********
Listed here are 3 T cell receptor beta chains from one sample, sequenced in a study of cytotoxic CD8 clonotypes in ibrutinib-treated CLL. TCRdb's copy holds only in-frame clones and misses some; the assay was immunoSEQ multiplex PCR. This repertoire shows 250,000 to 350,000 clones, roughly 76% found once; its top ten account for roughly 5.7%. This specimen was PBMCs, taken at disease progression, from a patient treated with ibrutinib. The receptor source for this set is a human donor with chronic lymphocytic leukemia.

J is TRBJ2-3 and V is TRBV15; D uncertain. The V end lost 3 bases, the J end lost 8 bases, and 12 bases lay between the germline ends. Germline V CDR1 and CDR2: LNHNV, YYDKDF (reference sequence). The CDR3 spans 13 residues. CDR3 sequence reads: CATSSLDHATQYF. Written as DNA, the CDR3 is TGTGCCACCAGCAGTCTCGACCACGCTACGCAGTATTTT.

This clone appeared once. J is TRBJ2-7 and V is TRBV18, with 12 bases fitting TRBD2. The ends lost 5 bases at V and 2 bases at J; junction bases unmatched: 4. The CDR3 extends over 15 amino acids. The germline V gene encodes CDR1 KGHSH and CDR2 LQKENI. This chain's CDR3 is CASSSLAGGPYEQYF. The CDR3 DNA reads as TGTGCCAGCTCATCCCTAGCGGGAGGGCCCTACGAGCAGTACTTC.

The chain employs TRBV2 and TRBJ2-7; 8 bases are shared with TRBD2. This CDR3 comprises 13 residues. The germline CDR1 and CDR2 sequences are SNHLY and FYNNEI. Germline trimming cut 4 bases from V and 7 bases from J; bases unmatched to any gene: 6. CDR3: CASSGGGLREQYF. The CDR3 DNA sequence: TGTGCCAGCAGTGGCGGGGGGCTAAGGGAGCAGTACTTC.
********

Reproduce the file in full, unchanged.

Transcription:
Listed here are 3 T cell receptor beta chains from one sample, sequenced in a study of cytotoxic CD8 clonotypes in ibrutinib-treated CLL. TCRdb's copy holds only in-frame clones and misses some; the assay was immunoSEQ multiplex PCR. This repertoire shows 250,000 to 350,000 clones, roughly 76% found once; its top ten account for roughly 5.7%. This specimen was PBMCs, taken at disease progression, from a patient treated with ibrutinib. The receptor source for this set is a human donor with chronic lymphocytic leukemia.

J is TRBJ2-3 and V is TRBV15; D uncertain. The V end lost 3 bases, the J end lost 8 bases, and 12 bases lay between the germline ends. Germline V CDR1 and CDR2: LNHNV, YYDKDF (reference sequence). The CDR3 spans 13 residues. CDR3 sequence reads: CATSSLDHATQYF. Written as DNA, the CDR3 is TGTGCCACCAGCAGTCTCGACCACGCTACGCAGTATTTT.

This clone appeared once. J is TRBJ2-7 and V is TRBV18, with 12 bases fitting TRBD2. The ends lost 5 bases at V and 2 bases at J; junction bases unmatched: 4. The CDR3 extends over 15 amino acids. The germline V gene encodes CDR1 KGHSH and CDR2 LQKENI. This chain's CDR3 is CASSSLAGGPYEQYF. The CDR3 DNA reads as TGTGCCAGCTCATCCCTAGCGGGAGGGCCCTACGAGCAGTACTTC.

The chain employs TRBV2 and TRBJ2-7; 8 bases are shared with TRBD2. This CDR3 comprises 13 residues. The germline CDR1 and CDR2 sequences are SNHLY and FYNNEI. Germline trimming cut 4 bases from V and 7 bases from J; bases unmatched to any gene: 6. CDR3: CASSGGGLREQYF. The CDR3 DNA sequence: TGTGCCAGCAGTGGCGGGGGGCTAAGGGAGCAGTACTTC.